--Catastrophe 1914: Europe Goes to War by Max Hastings

July  4,  2015

Patrick: Lagniappe

In tangled harness Bethmann, the Kaiser and Moltke made the critical decisions.  Germany actively encouraged the Austrians to attack Serbia, and Berlin's three principal actors made no attempt to manage events in such a way as to avert a wider calamity.  Therein lies the case for their culpability for what followed.  It seems mistaken to argue that they entered the July crisis bent upon precipitating a general European conflict; but a pervasive German fatalism about such an outcome contributed largely to bringing it about.

--Catastrophe 1914: Europe Goes to War by Max Hastings

July  3,  2015

Patrick: Lagniappe

In June 1912 a schoolboy shot at the governor of Croatia in Zagreb, missing his target but wounding a member of the imperial administration.  In March 1914 the vicar-general of Transylvania was killed by a time-bomb sent through the post by Romanians.  Yet Franz Ferdinand was capable of seeing the funny side of the threat: while watching military manoeuvres one day, his staff succumbed to panic when a dishevelled figure suddenly sprang from a bush clutching a large black object.  The Archduke laughed heartily: 'Oh, let him shoot me.  That's his job - he's a court photographer.  Let him make a living!'

--Catastrophe 1914: Europe Goes to War by Max Hastings

July  2,  2015

Patrick: Lagniappe

But not only must the respiration be considered; the ear is pleased in good writing by variety and grace of cadence, and above all by that personal rhythm, that song which in a great writer is the sound of his voice and the essence of his style.  But the lack of any rhythm in their writing is not the only fault I find with the prose of modern authors.  Their diction is quite as undistinguished; they all seem to take their vocabulary from a common dust bin.  Our older writers were lovers of language; they were fine gentlemen, even dandies sometimes in their use of words; they read old books and studied dictionaries in their search for apt expressions, and now and then on their pages we would be pleased to see some ancient, primitive word appear with its face washed and its eyes again shining.  Or again there might be some lovely, new-minted term to express a meaning which had not yet found expression.  One might also come on one of those unexpected encounters of familiar words in which Emerson said the art of writing consisted, or be enchanted by those longer phrases which possess a kind of magic--phrases either written with care and deliberation as by Sir Thomas Browne, or Pater, or sparkling sometimes unexpectedly like those waves which break into little gleams of foam on the ripple of Thackeray's easy prose.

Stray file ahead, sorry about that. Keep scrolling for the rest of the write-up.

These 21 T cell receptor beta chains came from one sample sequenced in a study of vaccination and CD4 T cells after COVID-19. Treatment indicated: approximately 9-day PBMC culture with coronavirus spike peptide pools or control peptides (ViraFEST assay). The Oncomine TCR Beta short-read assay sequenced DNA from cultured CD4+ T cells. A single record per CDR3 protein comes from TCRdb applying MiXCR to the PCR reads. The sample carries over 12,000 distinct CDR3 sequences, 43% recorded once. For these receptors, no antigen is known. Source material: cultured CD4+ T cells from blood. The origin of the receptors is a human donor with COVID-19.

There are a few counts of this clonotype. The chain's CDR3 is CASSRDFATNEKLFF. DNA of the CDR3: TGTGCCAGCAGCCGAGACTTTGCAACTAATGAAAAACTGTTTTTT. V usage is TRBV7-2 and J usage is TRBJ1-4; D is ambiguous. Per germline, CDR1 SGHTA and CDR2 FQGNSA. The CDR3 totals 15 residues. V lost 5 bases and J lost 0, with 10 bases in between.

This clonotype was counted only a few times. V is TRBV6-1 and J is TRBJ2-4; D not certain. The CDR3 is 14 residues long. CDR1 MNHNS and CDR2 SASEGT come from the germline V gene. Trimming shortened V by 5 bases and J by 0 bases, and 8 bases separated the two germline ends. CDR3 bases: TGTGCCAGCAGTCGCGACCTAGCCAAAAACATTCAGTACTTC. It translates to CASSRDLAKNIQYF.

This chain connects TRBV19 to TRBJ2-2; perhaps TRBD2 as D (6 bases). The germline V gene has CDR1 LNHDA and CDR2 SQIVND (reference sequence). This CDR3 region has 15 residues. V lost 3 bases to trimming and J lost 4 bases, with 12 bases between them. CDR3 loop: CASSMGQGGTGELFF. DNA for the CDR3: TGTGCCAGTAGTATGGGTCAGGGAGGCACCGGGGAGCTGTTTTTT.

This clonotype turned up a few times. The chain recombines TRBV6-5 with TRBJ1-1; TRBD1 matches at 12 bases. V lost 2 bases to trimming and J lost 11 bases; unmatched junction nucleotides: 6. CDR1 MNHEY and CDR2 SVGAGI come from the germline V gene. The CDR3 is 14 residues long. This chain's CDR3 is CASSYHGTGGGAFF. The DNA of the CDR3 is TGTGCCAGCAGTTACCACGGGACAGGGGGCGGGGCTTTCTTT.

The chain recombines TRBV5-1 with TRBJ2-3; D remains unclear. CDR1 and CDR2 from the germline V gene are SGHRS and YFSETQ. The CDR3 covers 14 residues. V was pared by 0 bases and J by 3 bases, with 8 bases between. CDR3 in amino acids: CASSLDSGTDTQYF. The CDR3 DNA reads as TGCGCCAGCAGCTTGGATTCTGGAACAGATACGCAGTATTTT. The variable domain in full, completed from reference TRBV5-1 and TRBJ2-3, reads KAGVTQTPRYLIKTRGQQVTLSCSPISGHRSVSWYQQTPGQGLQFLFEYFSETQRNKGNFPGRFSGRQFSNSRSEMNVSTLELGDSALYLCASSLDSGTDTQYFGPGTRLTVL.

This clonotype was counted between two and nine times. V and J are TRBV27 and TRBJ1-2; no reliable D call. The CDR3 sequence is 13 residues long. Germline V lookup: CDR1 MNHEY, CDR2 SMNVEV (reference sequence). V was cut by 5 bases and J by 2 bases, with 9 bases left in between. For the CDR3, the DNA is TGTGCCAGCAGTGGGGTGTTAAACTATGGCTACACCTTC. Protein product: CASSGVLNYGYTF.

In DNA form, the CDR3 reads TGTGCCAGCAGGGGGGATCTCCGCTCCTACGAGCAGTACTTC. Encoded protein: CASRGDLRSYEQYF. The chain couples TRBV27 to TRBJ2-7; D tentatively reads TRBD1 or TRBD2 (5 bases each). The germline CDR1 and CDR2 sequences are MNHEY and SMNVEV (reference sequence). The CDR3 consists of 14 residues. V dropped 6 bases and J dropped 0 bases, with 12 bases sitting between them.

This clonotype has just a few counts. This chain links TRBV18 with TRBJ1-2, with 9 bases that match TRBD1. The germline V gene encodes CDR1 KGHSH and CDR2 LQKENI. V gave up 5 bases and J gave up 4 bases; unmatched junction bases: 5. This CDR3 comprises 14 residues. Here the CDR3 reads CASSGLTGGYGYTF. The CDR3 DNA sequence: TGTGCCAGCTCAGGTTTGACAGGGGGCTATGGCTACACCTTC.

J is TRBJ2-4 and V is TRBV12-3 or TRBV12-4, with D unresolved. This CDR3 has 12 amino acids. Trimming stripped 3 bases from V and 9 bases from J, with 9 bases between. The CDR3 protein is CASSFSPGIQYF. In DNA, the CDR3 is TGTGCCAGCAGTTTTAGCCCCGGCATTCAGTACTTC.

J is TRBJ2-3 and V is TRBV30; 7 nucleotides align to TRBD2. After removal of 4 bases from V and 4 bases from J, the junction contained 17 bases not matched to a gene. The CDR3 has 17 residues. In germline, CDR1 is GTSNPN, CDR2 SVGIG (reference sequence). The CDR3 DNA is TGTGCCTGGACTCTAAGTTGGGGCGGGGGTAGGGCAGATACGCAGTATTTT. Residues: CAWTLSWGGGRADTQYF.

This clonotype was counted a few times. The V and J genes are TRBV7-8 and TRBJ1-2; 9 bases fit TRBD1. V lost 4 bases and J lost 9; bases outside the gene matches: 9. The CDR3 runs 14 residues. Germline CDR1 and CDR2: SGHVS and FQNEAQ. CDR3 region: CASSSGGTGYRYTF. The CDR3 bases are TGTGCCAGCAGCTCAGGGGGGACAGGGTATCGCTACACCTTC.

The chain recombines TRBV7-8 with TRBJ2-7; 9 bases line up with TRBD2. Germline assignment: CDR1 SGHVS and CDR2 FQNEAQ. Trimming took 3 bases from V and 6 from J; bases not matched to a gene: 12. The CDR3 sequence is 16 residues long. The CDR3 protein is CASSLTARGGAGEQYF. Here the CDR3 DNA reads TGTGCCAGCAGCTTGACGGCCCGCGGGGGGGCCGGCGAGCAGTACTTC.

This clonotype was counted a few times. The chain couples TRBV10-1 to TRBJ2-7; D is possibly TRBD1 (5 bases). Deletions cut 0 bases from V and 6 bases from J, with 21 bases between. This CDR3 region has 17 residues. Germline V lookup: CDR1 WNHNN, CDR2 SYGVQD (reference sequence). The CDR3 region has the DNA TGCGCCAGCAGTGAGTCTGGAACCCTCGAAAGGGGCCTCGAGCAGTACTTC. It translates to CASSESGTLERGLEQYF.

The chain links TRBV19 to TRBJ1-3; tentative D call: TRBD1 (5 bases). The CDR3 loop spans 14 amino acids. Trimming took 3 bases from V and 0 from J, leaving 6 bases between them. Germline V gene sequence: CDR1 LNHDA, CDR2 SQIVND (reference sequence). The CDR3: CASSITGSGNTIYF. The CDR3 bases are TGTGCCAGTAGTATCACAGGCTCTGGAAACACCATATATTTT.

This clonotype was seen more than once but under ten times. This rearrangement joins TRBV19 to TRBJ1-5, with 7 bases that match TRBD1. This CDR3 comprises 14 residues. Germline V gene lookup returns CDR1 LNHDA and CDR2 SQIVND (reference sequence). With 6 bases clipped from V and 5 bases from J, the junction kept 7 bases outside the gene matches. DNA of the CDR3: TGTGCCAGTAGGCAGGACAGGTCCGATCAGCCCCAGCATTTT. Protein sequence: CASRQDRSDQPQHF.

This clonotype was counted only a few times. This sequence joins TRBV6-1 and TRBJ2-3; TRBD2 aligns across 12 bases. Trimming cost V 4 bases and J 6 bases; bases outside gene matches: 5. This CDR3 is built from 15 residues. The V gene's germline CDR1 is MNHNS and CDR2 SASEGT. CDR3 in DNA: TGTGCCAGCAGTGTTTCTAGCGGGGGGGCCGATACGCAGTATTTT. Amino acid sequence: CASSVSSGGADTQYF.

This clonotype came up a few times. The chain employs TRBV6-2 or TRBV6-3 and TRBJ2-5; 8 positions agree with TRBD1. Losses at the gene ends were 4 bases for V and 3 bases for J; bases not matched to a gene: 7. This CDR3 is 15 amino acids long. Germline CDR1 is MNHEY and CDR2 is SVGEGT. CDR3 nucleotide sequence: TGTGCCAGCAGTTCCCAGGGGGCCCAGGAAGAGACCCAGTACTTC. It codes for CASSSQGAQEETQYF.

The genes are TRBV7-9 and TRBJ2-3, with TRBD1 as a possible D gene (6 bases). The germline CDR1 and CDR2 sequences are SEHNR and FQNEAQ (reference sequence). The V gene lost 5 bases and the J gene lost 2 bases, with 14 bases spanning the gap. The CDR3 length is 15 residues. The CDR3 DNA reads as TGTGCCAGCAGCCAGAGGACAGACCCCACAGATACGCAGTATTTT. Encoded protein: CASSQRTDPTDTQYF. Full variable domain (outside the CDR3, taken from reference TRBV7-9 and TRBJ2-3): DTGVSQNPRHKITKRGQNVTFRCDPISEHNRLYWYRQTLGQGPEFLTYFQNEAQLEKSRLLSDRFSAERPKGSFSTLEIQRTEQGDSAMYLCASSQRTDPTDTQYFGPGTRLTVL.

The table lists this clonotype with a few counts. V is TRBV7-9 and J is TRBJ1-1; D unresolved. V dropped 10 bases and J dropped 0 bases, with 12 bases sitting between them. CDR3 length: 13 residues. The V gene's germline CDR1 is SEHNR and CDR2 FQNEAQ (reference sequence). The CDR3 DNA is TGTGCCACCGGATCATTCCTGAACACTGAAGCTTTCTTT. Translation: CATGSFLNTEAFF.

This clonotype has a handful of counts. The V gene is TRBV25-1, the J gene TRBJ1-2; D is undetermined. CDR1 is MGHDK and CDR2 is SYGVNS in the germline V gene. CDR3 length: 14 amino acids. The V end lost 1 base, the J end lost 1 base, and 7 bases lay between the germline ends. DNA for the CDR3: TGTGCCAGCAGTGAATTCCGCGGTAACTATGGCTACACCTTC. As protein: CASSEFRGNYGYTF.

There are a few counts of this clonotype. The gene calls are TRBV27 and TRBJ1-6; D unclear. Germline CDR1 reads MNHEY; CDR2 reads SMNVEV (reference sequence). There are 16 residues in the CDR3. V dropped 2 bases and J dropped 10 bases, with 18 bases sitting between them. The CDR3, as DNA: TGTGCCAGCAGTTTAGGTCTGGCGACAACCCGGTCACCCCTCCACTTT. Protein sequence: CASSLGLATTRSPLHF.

--Unforgotten Years by Logan Pearsall Smith

[N.B.:  Although unmentioned by Smith, the best example of this is the great bard, Shakespeare himself.  He is credited with either coining or using for the first time in preserved writings (it is hard to tell which is which given that earlier writers were not treated with the same care as he) several thousand words.  He is also thought to have the widest vocabulary of any prose writer.  This, by the bye, also explains why a writer such as Cormac McCarthy will be of interest for generations to come.]

July  1,  2015

Patrick: Lagniappe

The truth is that almost all that makes the reading of old books delightful is neglected by those who wield their steel nibs in this age of steel.  There were arts, there were blandishments, there were even tricks, which were intended to beguile the older generations, and which have succeeded in beguiling subsequent generations as well.  In the first place good prose used to be written, not, as it is written to-day, for the eye alone, but also for the ear.  "Write so wisely as we may," Landor makes Horne Tooke remark, "we cannot fix the minds of men upon our writings unless we take them gently by the ear."  There must be suspensions, parentheses, pauses now and then for taking breath.  If the writer puts down one word after another without regard to any consideration but that of saying somehow what he wants to say, the effect will be very much like that of the sentence itself--we cannot read for long such piece-of-string sentences without boredom and fatigue.

--Unforgotten Years by Logan Pearsall Smith

June  30,  2015

Patrick: Lagniappe

Modern writing is mushroom writing; modern books are written for the day, and perish with it; and even while the day lasts how readily they drop from one's hands!  The thought of purchasing such a book and keeping it to look at again occurs to no one, and who would dream of reading the best-seller of last year?

--Unforgotten Years by Logan Pearsall Smith

June  29,  2015

Patrick: Lagniappe